Go to Source
Recently, colleague Jos Arets of the 70:20:10 institute wrote a post promoting evidence-based work. And I’m a big fan, both of his work and the post. In the post, however, he wrote one thing that bugs me. And I realize I’m flying in the face of many august folks on whether to promote direct instruction or guided discovery. So let me explain myself ;).
It starts with a famous article by noted educational researchers Paul Kirschner, John Sweller, and Richard Clark. In it, they argue against “constructivist, discovery, problem-based, experiential, and inquiry-based teaching”. That’s a pretty comprehensive list. Yet these are respected authors; I’ve seen Richard Clark talk, have talked with John Sweller personally, and have interacted with Paul Kirschner online. They’re smart and good folks committed to excellent work. So how can I quibble?
First, it comes from their characterization of the opposition as ‘minimally guided’.Way back in 1985, Wallace Feurzig was talking about ‘guided discovery’, not pure exploration. To me, that’s a bit of a ‘straw man’ argument. Not minimally guided, but appropriately guided, would seem to me to be the appropriate approach.
Further, work by David Jonassen for one, and a meta-analysis conducted by Stroebel & Van Barneveld for another, suggested different outcomes. The general outcome is problem-based (as one instance being argued against) doesn’t yield quite as good performance on a subsequent test, but is retained longer and transfers better. And those, I suggest, are the goals we should care about. Similarly, research supports attempting to solve problems even if you can’t before you learn.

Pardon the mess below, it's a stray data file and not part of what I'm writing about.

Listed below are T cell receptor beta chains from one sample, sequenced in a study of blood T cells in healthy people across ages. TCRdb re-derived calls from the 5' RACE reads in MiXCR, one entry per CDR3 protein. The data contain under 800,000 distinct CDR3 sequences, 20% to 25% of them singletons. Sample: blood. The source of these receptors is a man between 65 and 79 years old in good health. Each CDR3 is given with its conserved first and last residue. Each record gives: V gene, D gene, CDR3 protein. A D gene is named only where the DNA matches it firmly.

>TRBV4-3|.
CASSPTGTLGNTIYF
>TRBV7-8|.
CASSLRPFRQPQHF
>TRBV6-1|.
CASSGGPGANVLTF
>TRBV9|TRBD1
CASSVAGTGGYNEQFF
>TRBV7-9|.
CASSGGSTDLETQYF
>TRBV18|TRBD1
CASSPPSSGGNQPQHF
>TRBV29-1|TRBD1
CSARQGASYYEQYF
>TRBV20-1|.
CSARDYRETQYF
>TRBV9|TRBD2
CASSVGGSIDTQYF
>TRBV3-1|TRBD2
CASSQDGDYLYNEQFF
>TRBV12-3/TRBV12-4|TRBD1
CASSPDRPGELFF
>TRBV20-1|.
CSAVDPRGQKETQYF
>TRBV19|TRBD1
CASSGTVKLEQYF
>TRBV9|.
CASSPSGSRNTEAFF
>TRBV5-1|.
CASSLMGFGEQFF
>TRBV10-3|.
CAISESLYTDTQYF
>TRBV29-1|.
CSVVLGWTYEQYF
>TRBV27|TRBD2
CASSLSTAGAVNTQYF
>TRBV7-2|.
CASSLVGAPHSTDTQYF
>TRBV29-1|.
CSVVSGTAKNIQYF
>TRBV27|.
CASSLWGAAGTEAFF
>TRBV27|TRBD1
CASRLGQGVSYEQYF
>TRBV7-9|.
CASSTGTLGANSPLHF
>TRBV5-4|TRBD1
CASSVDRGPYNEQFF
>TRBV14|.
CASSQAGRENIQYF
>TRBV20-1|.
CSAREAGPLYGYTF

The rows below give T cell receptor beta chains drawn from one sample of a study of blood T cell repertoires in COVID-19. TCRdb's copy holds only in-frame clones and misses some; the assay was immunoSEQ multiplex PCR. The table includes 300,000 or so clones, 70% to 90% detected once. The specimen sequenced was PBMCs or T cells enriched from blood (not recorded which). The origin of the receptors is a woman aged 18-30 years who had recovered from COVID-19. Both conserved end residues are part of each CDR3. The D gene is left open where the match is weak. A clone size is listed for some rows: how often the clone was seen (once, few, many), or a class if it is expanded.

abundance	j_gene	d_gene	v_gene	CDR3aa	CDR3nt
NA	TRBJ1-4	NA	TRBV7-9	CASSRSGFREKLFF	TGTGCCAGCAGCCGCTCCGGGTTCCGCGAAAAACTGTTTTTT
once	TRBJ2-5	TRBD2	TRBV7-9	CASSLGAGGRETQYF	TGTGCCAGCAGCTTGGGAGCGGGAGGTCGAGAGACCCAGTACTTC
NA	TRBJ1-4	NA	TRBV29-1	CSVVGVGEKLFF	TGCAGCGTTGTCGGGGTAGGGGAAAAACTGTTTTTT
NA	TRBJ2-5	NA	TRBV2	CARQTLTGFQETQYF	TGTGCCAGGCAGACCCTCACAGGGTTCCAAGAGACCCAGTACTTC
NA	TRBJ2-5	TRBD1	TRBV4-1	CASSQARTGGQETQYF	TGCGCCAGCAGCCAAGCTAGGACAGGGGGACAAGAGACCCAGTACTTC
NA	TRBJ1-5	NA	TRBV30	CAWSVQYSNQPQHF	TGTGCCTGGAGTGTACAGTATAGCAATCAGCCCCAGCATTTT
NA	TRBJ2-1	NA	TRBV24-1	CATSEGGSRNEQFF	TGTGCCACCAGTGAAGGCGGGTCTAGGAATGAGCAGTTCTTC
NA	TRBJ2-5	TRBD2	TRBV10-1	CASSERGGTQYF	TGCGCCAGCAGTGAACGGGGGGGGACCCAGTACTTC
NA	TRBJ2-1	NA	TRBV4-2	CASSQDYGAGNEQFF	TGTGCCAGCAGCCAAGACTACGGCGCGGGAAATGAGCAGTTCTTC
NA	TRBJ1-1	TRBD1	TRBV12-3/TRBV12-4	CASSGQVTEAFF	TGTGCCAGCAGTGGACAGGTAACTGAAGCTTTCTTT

And I worry about the phrase “direct instruction”. That easy to interpret as ‘information dump and knowledge test’; it sounds like the old ‘error-free learning’! I’m definitely not accusing those esteemed researchers of implying that, but I am afraid that under informed instructors could take that implication. It’s all too easy to see too much of that in classrooms. Teacher strategies tend to ignore results like spaced, varied, and deliberate practice. Similarly, the support for students to learn effective study skills is woeful.
Is there a reconciliation? I suggest there is. Professors Kirschner, Sweller, & Clark would, I suggest, expect sufficient practice to a criteria, and that the practice should match the desired performance. I suspect they want learners solving meaningful problems in context, which to me is problem-based learning. And their direct instruction would be targeted feedback, along with models and examples. Which is what I strongly suggest. The more transfer you need, however, the broader contexts you need. Similarly, the more flexible application required would suggest the gradual removal of scaffolding.
So I really think that guided exploration, and meaningful direct instruction, will converge in what eventuates in practice. Look, insufficiently guided practice isn’t effective, and I suspect that they wouldn’t suggest that bullet points are effective instruction. I just want to ensure that we focus on the important elements, e.g. what we highlighted in the Serious eLearning Manifesto. There is a reason to think that direct instruction or guided discovery isn’t the dichotomy proposed, I’ll suggest. FWIW.
The post Direct Instruction or Guided Discovery appeared first on Learnlets.